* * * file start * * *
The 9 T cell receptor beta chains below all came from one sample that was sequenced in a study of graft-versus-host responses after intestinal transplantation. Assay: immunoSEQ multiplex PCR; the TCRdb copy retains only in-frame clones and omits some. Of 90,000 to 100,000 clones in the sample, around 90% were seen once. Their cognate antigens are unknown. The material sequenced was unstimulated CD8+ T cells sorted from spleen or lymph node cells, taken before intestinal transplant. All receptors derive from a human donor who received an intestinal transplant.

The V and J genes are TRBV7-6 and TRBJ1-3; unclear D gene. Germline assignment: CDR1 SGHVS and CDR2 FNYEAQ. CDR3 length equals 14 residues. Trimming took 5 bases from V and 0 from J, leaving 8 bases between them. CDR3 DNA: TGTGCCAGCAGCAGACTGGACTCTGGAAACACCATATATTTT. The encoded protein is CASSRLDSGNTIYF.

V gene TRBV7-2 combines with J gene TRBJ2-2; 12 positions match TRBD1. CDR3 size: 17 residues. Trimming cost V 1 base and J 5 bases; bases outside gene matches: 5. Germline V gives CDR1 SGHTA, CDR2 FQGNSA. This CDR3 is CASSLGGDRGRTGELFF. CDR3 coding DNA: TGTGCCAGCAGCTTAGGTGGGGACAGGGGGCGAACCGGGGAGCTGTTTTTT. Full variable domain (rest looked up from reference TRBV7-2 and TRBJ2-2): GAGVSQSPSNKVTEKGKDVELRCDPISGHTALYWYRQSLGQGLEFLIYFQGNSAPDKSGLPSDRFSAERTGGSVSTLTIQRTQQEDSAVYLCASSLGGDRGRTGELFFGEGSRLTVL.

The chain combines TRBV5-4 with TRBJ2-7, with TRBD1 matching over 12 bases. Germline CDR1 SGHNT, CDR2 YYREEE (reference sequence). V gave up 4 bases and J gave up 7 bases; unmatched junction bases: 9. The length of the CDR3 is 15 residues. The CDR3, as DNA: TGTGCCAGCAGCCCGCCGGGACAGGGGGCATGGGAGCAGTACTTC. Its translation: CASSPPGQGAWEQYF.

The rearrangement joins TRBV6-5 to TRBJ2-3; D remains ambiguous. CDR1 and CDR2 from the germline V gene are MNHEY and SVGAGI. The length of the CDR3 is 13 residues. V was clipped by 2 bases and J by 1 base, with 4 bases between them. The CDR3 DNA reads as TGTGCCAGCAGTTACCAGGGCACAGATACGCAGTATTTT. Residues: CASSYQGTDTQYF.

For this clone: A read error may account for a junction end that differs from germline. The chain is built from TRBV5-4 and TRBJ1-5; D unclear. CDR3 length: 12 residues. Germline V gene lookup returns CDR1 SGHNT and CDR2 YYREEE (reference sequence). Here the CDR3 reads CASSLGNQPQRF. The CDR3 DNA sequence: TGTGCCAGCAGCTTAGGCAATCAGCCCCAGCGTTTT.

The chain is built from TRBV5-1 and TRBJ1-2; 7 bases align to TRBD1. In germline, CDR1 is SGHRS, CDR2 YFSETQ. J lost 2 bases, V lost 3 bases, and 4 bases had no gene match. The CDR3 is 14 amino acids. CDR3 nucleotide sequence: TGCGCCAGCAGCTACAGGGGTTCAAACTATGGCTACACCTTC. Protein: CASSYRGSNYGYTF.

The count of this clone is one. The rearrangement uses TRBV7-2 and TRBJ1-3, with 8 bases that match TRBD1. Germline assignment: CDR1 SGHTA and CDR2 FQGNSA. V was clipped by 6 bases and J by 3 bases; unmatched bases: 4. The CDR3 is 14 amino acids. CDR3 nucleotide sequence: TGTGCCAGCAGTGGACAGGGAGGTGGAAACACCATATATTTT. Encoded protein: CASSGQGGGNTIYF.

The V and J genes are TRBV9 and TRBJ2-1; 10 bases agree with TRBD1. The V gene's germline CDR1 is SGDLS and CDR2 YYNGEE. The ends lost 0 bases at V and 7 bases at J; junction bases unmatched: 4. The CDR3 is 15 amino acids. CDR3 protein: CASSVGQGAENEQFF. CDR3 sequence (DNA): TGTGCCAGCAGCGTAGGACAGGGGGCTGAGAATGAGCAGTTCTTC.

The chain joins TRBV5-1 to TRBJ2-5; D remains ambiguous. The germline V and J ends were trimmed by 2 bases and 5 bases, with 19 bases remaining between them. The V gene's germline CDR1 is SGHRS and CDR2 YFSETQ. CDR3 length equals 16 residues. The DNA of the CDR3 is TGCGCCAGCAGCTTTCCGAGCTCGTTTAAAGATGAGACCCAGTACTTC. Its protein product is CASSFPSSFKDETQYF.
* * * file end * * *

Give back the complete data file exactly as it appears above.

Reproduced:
The 9 T cell receptor beta chains below all came from one sample that was sequenced in a study of graft-versus-host responses after intestinal transplantation. Assay: immunoSEQ multiplex PCR; the TCRdb copy retains only in-frame clones and omits some. Of 90,000 to 100,000 clones in the sample, around 90% were seen once. Their cognate antigens are unknown. The material sequenced was unstimulated CD8+ T cells sorted from spleen or lymph node cells, taken before intestinal transplant. All receptors derive from a human donor who received an intestinal transplant.

The V and J genes are TRBV7-6 and TRBJ1-3; unclear D gene. Germline assignment: CDR1 SGHVS and CDR2 FNYEAQ. CDR3 length equals 14 residues. Trimming took 5 bases from V and 0 from J, leaving 8 bases between them. CDR3 DNA: TGTGCCAGCAGCAGACTGGACTCTGGAAACACCATATATTTT. The encoded protein is CASSRLDSGNTIYF.

V gene TRBV7-2 combines with J gene TRBJ2-2; 12 positions match TRBD1. CDR3 size: 17 residues. Trimming cost V 1 base and J 5 bases; bases outside gene matches: 5. Germline V gives CDR1 SGHTA, CDR2 FQGNSA. This CDR3 is CASSLGGDRGRTGELFF. CDR3 coding DNA: TGTGCCAGCAGCTTAGGTGGGGACAGGGGGCGAACCGGGGAGCTGTTTTTT. Full variable domain (rest looked up from reference TRBV7-2 and TRBJ2-2): GAGVSQSPSNKVTEKGKDVELRCDPISGHTALYWYRQSLGQGLEFLIYFQGNSAPDKSGLPSDRFSAERTGGSVSTLTIQRTQQEDSAVYLCASSLGGDRGRTGELFFGEGSRLTVL.

The chain combines TRBV5-4 with TRBJ2-7, with TRBD1 matching over 12 bases. Germline CDR1 SGHNT, CDR2 YYREEE (reference sequence). V gave up 4 bases and J gave up 7 bases; unmatched junction bases: 9. The length of the CDR3 is 15 residues. The CDR3, as DNA: TGTGCCAGCAGCCCGCCGGGACAGGGGGCATGGGAGCAGTACTTC. Its translation: CASSPPGQGAWEQYF.

The rearrangement joins TRBV6-5 to TRBJ2-3; D remains ambiguous. CDR1 and CDR2 from the germline V gene are MNHEY and SVGAGI. The length of the CDR3 is 13 residues. V was clipped by 2 bases and J by 1 base, with 4 bases between them. The CDR3 DNA reads as TGTGCCAGCAGTTACCAGGGCACAGATACGCAGTATTTT. Residues: CASSYQGTDTQYF.

For this clone: A read error may account for a junction end that differs from germline. The chain is built from TRBV5-4 and TRBJ1-5; D unclear. CDR3 length: 12 residues. Germline V gene lookup returns CDR1 SGHNT and CDR2 YYREEE (reference sequence). Here the CDR3 reads CASSLGNQPQRF. The CDR3 DNA sequence: TGTGCCAGCAGCTTAGGCAATCAGCCCCAGCGTTTT.

The chain is built from TRBV5-1 and TRBJ1-2; 7 bases align to TRBD1. In germline, CDR1 is SGHRS, CDR2 YFSETQ. J lost 2 bases, V lost 3 bases, and 4 bases had no gene match. The CDR3 is 14 amino acids. CDR3 nucleotide sequence: TGCGCCAGCAGCTACAGGGGTTCAAACTATGGCTACACCTTC. Protein: CASSYRGSNYGYTF.

The count of this clone is one. The rearrangement uses TRBV7-2 and TRBJ1-3, with 8 bases that match TRBD1. Germline assignment: CDR1 SGHTA and CDR2 FQGNSA. V was clipped by 6 bases and J by 3 bases; unmatched bases: 4. The CDR3 is 14 amino acids. CDR3 nucleotide sequence: TGTGCCAGCAGTGGACAGGGAGGTGGAAACACCATATATTTT. Encoded protein: CASSGQGGGNTIYF.

The V and J genes are TRBV9 and TRBJ2-1; 10 bases agree with TRBD1. The V gene's germline CDR1 is SGDLS and CDR2 YYNGEE. The ends lost 0 bases at V and 7 bases at J; junction bases unmatched: 4. The CDR3 is 15 amino acids. CDR3 protein: CASSVGQGAENEQFF. CDR3 sequence (DNA): TGTGCCAGCAGCGTAGGACAGGGGGCTGAGAATGAGCAGTTCTTC.

The chain joins TRBV5-1 to TRBJ2-5; D remains ambiguous. The germline V and J ends were trimmed by 2 bases and 5 bases, with 19 bases remaining between them. The V gene's germline CDR1 is SGHRS and CDR2 YFSETQ. CDR3 length equals 16 residues. The DNA of the CDR3 is TGCGCCAGCAGCTTTCCGAGCTCGTTTAAAGATGAGACCCAGTACTTC. Its protein product is CASSFPSSFKDETQYF.